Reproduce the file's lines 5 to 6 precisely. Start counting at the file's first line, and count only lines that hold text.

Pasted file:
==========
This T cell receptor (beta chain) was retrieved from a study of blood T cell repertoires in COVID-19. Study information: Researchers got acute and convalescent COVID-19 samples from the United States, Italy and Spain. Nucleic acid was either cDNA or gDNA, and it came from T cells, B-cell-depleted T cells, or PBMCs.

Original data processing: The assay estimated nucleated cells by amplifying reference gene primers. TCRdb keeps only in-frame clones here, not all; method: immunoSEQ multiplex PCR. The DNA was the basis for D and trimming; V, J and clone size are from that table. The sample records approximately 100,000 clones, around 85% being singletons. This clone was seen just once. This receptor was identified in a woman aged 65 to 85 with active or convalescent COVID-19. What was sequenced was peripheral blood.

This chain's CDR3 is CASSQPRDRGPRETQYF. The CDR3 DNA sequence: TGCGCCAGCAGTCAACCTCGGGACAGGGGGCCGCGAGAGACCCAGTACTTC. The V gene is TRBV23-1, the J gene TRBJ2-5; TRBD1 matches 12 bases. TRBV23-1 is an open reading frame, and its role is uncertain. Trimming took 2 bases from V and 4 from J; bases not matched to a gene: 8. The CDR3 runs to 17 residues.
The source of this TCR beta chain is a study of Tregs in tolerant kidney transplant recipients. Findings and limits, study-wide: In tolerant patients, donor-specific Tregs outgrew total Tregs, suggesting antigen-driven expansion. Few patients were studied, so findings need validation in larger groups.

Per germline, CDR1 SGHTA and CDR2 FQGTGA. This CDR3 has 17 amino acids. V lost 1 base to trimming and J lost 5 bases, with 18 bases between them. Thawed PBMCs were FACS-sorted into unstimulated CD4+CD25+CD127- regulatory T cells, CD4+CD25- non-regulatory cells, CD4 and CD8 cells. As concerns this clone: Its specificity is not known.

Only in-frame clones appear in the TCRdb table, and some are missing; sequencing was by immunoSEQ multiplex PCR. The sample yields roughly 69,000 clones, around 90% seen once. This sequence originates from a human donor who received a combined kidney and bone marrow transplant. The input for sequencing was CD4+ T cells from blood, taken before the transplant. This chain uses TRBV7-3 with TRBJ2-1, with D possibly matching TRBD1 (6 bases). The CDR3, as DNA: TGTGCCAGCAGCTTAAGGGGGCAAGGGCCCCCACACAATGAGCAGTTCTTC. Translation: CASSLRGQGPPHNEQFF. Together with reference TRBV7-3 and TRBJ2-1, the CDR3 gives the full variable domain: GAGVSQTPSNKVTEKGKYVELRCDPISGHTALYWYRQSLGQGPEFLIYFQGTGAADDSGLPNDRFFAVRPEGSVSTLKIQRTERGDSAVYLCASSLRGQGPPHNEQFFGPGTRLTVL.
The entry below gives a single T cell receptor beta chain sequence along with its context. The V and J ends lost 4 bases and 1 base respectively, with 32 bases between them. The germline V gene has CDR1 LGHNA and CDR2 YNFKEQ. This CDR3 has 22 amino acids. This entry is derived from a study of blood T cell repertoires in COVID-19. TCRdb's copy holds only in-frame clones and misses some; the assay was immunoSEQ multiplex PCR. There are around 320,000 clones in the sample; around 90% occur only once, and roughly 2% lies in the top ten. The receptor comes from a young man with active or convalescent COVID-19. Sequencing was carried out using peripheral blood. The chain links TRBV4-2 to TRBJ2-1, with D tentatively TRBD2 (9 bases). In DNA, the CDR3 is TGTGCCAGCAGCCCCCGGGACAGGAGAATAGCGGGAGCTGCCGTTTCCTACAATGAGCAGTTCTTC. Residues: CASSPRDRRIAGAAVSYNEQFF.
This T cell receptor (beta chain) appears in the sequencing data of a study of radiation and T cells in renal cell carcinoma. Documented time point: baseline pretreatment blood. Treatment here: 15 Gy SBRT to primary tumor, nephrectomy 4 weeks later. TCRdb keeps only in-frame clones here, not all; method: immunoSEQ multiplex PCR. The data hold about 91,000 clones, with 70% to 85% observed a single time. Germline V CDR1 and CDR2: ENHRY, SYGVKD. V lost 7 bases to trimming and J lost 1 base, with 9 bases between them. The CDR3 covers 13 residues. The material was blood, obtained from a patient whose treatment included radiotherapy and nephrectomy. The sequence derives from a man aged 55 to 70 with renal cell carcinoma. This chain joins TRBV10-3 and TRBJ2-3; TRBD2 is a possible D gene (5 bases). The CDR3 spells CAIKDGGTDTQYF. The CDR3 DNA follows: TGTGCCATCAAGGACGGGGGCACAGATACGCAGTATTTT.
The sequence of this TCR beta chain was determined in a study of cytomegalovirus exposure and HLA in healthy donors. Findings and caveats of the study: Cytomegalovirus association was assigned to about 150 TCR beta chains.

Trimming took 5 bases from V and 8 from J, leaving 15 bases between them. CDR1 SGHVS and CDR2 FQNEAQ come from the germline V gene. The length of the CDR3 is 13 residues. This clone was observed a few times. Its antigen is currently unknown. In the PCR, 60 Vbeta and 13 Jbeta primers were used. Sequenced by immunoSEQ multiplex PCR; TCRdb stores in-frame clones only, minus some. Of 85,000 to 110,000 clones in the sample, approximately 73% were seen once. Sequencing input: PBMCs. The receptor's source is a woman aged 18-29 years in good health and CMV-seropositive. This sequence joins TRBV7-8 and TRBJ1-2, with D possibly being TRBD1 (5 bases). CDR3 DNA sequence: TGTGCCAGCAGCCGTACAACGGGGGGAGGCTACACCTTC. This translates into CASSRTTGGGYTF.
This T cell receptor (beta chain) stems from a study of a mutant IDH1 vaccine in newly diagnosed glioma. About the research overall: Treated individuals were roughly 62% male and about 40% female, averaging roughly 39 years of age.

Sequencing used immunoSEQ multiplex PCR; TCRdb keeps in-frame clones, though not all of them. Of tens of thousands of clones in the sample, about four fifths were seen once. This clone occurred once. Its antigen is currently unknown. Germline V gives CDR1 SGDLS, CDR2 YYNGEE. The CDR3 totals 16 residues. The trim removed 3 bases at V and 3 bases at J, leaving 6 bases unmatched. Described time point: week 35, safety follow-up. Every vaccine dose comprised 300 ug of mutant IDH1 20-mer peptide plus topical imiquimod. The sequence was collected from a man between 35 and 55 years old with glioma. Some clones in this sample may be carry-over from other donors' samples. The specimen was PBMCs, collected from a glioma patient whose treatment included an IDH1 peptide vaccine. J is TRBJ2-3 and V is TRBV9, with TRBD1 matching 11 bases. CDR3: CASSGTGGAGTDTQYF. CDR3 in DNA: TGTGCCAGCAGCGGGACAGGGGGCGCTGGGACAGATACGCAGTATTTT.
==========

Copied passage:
Per germline, CDR1 SGHTA and CDR2 FQGTGA. This CDR3 has 17 amino acids. V lost 1 base to trimming and J lost 5 bases, with 18 bases between them. Thawed PBMCs were FACS-sorted into unstimulated CD4+CD25+CD127- regulatory T cells, CD4+CD25- non-regulatory cells, CD4 and CD8 cells. As concerns this clone: Its specificity is not known.

Only in-frame clones appear in the TCRdb table, and some are missing; sequencing was by immunoSEQ multiplex PCR. The sample yields roughly 69,000 clones, around 90% seen once. This sequence originates from a human donor who received a combined kidney and bone marrow transplant. The input for sequencing was CD4+ T cells from blood, taken before the transplant. This chain uses TRBV7-3 with TRBJ2-1, with D possibly matching TRBD1 (6 bases). The CDR3, as DNA: TGTGCCAGCAGCTTAAGGGGGCAAGGGCCCCCACACAATGAGCAGTTCTTC. Translation: CASSLRGQGPPHNEQFF. Together with reference TRBV7-3 and TRBJ2-1, the CDR3 gives the full variable domain: GAGVSQTPSNKVTEKGKYVELRCDPISGHTALYWYRQSLGQGPEFLIYFQGTGAADDSGLPNDRFFAVRPEGSVSTLKIQRTERGDSAVYLCASSLRGQGPPHNEQFFGPGTRLTVL.